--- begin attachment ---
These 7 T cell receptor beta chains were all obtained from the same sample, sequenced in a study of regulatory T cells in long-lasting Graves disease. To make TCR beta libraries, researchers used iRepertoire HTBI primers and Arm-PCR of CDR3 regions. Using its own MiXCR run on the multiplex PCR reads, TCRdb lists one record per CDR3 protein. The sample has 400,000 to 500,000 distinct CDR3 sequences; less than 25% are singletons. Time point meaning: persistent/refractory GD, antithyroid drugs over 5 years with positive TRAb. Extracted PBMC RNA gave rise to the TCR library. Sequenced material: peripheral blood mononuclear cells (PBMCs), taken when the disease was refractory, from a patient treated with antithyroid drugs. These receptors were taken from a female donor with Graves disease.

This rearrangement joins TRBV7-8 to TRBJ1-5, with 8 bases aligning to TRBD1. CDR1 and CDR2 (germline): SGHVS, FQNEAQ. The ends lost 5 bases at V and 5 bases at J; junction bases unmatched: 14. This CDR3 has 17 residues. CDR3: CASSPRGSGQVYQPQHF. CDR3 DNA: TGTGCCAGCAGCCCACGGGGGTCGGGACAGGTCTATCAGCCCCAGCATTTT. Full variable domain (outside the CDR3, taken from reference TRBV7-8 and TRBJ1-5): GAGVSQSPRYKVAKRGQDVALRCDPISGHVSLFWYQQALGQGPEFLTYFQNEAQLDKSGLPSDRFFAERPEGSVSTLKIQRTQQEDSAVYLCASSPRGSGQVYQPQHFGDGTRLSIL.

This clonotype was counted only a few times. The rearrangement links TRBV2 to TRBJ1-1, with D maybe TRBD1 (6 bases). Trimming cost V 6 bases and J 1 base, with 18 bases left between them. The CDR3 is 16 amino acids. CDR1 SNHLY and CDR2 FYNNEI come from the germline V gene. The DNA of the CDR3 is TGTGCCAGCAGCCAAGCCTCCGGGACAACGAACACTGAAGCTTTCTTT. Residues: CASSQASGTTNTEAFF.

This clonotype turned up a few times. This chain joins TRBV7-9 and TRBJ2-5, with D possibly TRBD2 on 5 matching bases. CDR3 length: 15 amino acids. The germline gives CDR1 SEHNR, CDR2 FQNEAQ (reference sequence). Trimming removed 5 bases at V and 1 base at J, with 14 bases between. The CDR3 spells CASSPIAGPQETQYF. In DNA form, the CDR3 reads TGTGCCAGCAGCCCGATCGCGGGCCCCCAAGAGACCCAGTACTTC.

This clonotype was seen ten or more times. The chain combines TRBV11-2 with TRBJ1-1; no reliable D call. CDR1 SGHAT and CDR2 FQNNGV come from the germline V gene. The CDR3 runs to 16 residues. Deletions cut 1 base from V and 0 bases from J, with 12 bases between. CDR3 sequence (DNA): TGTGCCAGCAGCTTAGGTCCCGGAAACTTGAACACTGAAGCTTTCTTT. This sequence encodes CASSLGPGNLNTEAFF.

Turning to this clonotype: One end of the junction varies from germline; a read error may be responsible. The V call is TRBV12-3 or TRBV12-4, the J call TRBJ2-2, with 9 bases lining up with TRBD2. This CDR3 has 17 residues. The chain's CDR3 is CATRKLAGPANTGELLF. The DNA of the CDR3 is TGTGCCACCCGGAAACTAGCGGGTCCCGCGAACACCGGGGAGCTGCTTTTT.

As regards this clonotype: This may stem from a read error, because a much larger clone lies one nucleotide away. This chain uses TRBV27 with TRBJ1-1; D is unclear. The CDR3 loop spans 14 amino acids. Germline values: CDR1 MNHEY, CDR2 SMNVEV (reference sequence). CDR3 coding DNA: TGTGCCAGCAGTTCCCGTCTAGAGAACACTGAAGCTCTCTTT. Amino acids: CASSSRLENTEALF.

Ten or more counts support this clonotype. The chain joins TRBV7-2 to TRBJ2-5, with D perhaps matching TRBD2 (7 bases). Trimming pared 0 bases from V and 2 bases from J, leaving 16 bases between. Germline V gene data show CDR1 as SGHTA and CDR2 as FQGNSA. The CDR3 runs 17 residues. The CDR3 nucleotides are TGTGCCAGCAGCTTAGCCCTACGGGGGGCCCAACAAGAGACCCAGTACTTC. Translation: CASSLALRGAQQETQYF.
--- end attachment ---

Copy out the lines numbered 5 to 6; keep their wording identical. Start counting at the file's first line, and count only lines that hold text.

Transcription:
This clonotype was seen ten or more times. The chain combines TRBV11-2 with TRBJ1-1; no reliable D call. CDR1 SGHAT and CDR2 FQNNGV come from the germline V gene. The CDR3 runs to 16 residues. Deletions cut 1 base from V and 0 bases from J, with 12 bases between. CDR3 sequence (DNA): TGTGCCAGCAGCTTAGGTCCCGGAAACTTGAACACTGAAGCTTTCTTT. This sequence encodes CASSLGPGNLNTEAFF.

Turning to this clonotype: One end of the junction varies from germline; a read error may be responsible. The V call is TRBV12-3 or TRBV12-4, the J call TRBJ2-2, with 9 bases lining up with TRBD2. This CDR3 has 17 residues. The chain's CDR3 is CATRKLAGPANTGELLF. The DNA of the CDR3 is TGTGCCACCCGGAAACTAGCGGGTCCCGCGAACACCGGGGAGCTGCTTTTT.